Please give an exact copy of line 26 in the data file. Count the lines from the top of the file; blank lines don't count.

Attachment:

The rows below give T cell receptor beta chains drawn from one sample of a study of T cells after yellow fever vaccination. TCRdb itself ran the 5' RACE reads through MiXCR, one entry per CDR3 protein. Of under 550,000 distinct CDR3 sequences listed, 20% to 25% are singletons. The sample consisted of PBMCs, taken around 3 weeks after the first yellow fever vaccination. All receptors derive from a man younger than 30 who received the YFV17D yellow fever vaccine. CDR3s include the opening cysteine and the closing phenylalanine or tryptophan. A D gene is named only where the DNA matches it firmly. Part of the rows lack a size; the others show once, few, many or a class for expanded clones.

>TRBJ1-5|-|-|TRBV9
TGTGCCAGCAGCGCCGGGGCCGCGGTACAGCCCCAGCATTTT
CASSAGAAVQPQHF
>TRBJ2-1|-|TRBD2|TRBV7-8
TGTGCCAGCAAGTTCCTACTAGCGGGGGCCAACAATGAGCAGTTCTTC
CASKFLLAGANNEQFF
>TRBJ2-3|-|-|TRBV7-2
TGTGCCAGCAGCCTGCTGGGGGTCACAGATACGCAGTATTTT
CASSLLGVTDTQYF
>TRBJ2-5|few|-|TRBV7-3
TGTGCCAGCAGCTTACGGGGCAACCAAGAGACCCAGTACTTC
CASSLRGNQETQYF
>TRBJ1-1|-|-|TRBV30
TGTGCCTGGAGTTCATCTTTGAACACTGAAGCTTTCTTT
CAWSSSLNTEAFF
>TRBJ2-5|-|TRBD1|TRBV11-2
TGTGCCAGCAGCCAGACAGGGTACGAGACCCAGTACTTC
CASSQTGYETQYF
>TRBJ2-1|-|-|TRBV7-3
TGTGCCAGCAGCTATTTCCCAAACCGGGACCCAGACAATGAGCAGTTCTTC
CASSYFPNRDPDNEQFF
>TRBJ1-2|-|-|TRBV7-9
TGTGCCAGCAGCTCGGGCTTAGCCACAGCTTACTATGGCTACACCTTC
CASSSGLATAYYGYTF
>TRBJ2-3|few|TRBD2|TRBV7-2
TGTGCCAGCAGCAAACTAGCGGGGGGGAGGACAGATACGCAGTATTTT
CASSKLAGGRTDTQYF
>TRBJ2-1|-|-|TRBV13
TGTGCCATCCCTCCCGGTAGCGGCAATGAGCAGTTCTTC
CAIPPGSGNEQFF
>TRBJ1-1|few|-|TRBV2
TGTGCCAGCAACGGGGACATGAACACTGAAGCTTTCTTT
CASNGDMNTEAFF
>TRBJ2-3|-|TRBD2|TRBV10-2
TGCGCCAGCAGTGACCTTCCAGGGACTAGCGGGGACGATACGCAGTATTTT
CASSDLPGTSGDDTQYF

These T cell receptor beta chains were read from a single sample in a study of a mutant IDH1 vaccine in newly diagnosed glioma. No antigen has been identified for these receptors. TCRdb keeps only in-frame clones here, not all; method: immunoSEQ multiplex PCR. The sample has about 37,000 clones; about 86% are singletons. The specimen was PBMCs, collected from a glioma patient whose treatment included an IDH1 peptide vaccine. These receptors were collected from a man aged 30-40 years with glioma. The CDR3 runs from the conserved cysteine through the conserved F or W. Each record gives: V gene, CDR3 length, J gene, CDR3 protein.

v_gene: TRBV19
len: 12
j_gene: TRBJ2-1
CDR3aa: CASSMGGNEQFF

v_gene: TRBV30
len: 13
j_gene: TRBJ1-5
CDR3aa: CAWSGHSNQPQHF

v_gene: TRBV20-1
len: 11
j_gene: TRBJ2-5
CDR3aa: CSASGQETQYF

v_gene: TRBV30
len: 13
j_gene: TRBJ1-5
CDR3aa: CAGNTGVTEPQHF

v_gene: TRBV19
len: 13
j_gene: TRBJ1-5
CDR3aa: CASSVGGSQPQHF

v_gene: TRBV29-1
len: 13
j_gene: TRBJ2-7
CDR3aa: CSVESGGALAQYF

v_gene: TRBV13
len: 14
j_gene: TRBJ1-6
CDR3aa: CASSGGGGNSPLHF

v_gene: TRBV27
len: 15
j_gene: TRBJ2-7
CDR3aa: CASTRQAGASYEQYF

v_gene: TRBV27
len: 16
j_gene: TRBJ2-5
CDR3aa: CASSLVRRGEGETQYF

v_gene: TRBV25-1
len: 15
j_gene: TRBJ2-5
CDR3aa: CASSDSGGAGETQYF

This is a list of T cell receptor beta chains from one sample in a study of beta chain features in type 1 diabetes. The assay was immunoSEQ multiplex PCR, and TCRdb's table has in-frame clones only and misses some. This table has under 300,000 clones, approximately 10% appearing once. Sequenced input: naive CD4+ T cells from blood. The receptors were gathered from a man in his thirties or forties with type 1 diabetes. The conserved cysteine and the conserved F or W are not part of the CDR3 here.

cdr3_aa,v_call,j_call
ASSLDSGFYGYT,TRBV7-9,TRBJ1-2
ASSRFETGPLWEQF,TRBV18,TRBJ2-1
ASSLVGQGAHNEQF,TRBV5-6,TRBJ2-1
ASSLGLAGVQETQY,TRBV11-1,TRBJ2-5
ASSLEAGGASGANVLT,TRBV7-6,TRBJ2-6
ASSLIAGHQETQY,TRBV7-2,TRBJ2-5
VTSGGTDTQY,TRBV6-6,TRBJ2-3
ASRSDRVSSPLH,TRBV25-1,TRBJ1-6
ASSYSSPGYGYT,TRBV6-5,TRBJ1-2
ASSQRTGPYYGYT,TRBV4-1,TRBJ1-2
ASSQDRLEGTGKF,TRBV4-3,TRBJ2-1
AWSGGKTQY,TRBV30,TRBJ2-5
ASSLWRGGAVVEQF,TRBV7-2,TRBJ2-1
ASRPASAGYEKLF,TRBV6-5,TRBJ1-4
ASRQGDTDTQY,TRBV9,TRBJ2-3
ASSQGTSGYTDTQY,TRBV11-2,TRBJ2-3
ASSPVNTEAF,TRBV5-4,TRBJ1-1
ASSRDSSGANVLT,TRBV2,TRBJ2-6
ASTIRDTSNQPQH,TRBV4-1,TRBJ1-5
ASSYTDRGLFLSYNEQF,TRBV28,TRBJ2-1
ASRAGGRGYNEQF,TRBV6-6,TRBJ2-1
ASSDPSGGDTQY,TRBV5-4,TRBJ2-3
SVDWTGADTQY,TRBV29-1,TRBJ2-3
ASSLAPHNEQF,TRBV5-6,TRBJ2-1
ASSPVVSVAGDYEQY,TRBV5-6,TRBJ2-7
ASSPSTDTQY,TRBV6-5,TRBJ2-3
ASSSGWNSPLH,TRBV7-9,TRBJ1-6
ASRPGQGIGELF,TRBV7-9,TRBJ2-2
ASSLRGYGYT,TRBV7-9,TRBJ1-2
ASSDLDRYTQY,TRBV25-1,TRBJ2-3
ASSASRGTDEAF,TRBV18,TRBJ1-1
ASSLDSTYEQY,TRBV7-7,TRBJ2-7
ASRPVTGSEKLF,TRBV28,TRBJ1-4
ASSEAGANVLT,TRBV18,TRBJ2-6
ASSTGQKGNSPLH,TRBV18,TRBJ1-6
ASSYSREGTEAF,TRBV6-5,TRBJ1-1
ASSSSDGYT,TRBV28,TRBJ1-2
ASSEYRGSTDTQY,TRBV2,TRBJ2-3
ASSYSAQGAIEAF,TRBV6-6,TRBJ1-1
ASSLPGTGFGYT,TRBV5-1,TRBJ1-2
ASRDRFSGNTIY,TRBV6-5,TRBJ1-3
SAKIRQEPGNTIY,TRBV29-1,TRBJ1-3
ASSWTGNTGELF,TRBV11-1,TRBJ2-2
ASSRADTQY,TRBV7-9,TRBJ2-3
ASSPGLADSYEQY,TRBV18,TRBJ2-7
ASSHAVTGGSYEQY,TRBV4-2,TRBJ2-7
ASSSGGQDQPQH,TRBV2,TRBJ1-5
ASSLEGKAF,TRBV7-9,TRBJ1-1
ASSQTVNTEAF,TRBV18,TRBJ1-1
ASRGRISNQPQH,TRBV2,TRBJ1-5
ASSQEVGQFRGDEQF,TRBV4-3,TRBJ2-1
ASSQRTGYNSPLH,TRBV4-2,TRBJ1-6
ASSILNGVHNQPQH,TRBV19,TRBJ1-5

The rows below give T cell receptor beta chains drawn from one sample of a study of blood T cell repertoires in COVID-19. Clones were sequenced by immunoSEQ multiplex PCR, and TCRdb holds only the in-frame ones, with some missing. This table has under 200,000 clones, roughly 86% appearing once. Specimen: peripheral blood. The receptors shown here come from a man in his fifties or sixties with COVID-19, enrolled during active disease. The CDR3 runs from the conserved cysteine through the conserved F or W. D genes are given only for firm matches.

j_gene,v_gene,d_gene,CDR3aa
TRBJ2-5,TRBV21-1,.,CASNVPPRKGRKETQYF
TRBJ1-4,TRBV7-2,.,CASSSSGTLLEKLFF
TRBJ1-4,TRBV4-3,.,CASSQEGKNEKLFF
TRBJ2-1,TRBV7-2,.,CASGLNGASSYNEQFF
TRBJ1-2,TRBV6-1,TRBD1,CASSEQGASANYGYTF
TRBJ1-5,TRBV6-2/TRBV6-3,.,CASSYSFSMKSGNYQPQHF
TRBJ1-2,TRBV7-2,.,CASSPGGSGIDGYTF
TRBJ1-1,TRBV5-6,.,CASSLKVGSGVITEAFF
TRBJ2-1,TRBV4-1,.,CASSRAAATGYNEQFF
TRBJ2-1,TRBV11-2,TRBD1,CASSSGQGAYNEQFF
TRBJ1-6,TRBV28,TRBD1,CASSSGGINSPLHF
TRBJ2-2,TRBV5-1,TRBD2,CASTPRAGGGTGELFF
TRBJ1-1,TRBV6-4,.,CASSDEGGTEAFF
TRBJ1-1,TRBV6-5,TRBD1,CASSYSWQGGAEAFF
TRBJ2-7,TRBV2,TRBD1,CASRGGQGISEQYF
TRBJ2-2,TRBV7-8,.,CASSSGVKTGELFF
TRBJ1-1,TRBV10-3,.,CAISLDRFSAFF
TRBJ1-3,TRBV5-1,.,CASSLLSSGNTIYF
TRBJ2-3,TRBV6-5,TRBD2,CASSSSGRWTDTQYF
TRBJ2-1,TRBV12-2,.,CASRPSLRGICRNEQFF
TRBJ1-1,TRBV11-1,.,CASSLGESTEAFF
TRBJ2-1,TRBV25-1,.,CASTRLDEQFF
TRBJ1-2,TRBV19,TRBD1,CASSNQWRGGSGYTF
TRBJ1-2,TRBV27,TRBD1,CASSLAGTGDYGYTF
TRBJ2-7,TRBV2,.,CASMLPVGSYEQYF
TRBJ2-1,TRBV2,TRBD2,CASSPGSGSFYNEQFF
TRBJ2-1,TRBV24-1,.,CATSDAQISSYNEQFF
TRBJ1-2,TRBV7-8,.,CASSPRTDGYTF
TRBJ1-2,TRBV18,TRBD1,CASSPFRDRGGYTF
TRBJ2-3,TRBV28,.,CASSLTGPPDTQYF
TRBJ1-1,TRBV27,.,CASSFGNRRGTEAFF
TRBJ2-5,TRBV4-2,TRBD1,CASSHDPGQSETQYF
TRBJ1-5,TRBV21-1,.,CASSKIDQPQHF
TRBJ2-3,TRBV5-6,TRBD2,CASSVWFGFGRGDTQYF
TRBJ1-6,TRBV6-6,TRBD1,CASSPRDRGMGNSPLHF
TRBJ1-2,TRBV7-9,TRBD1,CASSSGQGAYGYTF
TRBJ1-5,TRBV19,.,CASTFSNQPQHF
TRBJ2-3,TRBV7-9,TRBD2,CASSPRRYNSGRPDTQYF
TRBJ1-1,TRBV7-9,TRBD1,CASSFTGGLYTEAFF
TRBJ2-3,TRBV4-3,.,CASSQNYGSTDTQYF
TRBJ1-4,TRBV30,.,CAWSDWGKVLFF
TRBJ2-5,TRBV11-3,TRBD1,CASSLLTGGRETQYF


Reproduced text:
>TRBJ2-3|few|TRBD2|TRBV7-2